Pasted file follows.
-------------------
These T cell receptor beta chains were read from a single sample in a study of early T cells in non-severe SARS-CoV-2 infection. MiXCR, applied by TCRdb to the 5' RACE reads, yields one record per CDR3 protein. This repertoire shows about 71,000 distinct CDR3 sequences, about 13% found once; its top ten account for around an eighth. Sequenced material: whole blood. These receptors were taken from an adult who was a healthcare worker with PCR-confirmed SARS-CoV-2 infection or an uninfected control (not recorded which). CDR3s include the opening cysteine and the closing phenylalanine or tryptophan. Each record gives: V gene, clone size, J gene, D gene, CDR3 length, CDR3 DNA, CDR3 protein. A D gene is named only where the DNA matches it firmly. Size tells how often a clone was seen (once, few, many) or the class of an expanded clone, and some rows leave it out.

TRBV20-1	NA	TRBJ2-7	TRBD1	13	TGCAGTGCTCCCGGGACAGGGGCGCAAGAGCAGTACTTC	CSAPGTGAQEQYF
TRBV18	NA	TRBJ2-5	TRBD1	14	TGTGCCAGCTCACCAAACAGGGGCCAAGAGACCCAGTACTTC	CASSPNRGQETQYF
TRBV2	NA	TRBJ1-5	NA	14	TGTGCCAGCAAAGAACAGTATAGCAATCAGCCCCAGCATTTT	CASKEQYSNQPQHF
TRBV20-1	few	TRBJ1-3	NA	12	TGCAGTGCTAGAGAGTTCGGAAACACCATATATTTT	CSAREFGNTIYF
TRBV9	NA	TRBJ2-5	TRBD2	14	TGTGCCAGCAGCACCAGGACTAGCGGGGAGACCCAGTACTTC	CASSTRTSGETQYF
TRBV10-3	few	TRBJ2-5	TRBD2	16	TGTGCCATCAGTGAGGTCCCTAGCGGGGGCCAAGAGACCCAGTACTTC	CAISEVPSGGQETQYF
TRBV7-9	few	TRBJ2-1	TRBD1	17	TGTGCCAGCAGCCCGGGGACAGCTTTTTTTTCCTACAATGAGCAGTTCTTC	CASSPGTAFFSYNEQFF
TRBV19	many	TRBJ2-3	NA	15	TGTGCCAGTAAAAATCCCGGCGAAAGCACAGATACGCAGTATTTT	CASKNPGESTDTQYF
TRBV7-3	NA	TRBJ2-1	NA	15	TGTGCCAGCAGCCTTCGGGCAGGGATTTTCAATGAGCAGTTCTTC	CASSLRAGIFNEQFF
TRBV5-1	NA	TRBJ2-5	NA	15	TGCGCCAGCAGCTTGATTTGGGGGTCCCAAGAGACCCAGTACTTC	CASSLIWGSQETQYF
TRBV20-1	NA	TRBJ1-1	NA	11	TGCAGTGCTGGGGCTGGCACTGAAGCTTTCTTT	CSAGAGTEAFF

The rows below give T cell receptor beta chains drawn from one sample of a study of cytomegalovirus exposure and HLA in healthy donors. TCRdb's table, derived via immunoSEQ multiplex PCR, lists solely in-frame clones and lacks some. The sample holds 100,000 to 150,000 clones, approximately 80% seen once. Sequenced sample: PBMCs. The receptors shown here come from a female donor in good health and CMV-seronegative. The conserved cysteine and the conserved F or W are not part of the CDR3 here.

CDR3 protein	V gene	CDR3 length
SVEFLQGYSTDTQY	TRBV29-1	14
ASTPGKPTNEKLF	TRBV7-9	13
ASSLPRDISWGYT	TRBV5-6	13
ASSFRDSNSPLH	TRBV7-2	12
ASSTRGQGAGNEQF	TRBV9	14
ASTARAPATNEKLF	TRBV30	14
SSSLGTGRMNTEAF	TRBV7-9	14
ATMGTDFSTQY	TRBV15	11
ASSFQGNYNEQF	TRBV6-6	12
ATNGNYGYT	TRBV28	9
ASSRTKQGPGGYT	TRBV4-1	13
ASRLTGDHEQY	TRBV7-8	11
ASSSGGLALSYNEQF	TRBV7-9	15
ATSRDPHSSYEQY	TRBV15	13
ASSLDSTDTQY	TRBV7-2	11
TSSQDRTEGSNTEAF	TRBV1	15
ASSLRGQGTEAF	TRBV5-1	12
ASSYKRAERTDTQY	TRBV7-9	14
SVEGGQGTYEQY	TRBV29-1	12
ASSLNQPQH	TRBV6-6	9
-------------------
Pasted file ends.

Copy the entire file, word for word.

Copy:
These T cell receptor beta chains were read from a single sample in a study of early T cells in non-severe SARS-CoV-2 infection. MiXCR, applied by TCRdb to the 5' RACE reads, yields one record per CDR3 protein. This repertoire shows about 71,000 distinct CDR3 sequences, about 13% found once; its top ten account for around an eighth. Sequenced material: whole blood. These receptors were taken from an adult who was a healthcare worker with PCR-confirmed SARS-CoV-2 infection or an uninfected control (not recorded which). CDR3s include the opening cysteine and the closing phenylalanine or tryptophan. Each record gives: V gene, clone size, J gene, D gene, CDR3 length, CDR3 DNA, CDR3 protein. A D gene is named only where the DNA matches it firmly. Size tells how often a clone was seen (once, few, many) or the class of an expanded clone, and some rows leave it out.

TRBV20-1	NA	TRBJ2-7	TRBD1	13	TGCAGTGCTCCCGGGACAGGGGCGCAAGAGCAGTACTTC	CSAPGTGAQEQYF
TRBV18	NA	TRBJ2-5	TRBD1	14	TGTGCCAGCTCACCAAACAGGGGCCAAGAGACCCAGTACTTC	CASSPNRGQETQYF
TRBV2	NA	TRBJ1-5	NA	14	TGTGCCAGCAAAGAACAGTATAGCAATCAGCCCCAGCATTTT	CASKEQYSNQPQHF
TRBV20-1	few	TRBJ1-3	NA	12	TGCAGTGCTAGAGAGTTCGGAAACACCATATATTTT	CSAREFGNTIYF
TRBV9	NA	TRBJ2-5	TRBD2	14	TGTGCCAGCAGCACCAGGACTAGCGGGGAGACCCAGTACTTC	CASSTRTSGETQYF
TRBV10-3	few	TRBJ2-5	TRBD2	16	TGTGCCATCAGTGAGGTCCCTAGCGGGGGCCAAGAGACCCAGTACTTC	CAISEVPSGGQETQYF
TRBV7-9	few	TRBJ2-1	TRBD1	17	TGTGCCAGCAGCCCGGGGACAGCTTTTTTTTCCTACAATGAGCAGTTCTTC	CASSPGTAFFSYNEQFF
TRBV19	many	TRBJ2-3	NA	15	TGTGCCAGTAAAAATCCCGGCGAAAGCACAGATACGCAGTATTTT	CASKNPGESTDTQYF
TRBV7-3	NA	TRBJ2-1	NA	15	TGTGCCAGCAGCCTTCGGGCAGGGATTTTCAATGAGCAGTTCTTC	CASSLRAGIFNEQFF
TRBV5-1	NA	TRBJ2-5	NA	15	TGCGCCAGCAGCTTGATTTGGGGGTCCCAAGAGACCCAGTACTTC	CASSLIWGSQETQYF
TRBV20-1	NA	TRBJ1-1	NA	11	TGCAGTGCTGGGGCTGGCACTGAAGCTTTCTTT	CSAGAGTEAFF

The rows below give T cell receptor beta chains drawn from one sample of a study of cytomegalovirus exposure and HLA in healthy donors. TCRdb's table, derived via immunoSEQ multiplex PCR, lists solely in-frame clones and lacks some. The sample holds 100,000 to 150,000 clones, approximately 80% seen once. Sequenced sample: PBMCs. The receptors shown here come from a female donor in good health and CMV-seronegative. The conserved cysteine and the conserved F or W are not part of the CDR3 here.

CDR3 protein	V gene	CDR3 length
SVEFLQGYSTDTQY	TRBV29-1	14
ASTPGKPTNEKLF	TRBV7-9	13
ASSLPRDISWGYT	TRBV5-6	13
ASSFRDSNSPLH	TRBV7-2	12
ASSTRGQGAGNEQF	TRBV9	14
ASTARAPATNEKLF	TRBV30	14
SSSLGTGRMNTEAF	TRBV7-9	14
ATMGTDFSTQY	TRBV15	11
ASSFQGNYNEQF	TRBV6-6	12
ATNGNYGYT	TRBV28	9
ASSRTKQGPGGYT	TRBV4-1	13
ASRLTGDHEQY	TRBV7-8	11
ASSSGGLALSYNEQF	TRBV7-9	15
ATSRDPHSSYEQY	TRBV15	13
ASSLDSTDTQY	TRBV7-2	11
TSSQDRTEGSNTEAF	TRBV1	15
ASSLRGQGTEAF	TRBV5-1	12
ASSYKRAERTDTQY	TRBV7-9	14
SVEGGQGTYEQY	TRBV29-1	12
ASSLNQPQH	TRBV6-6	9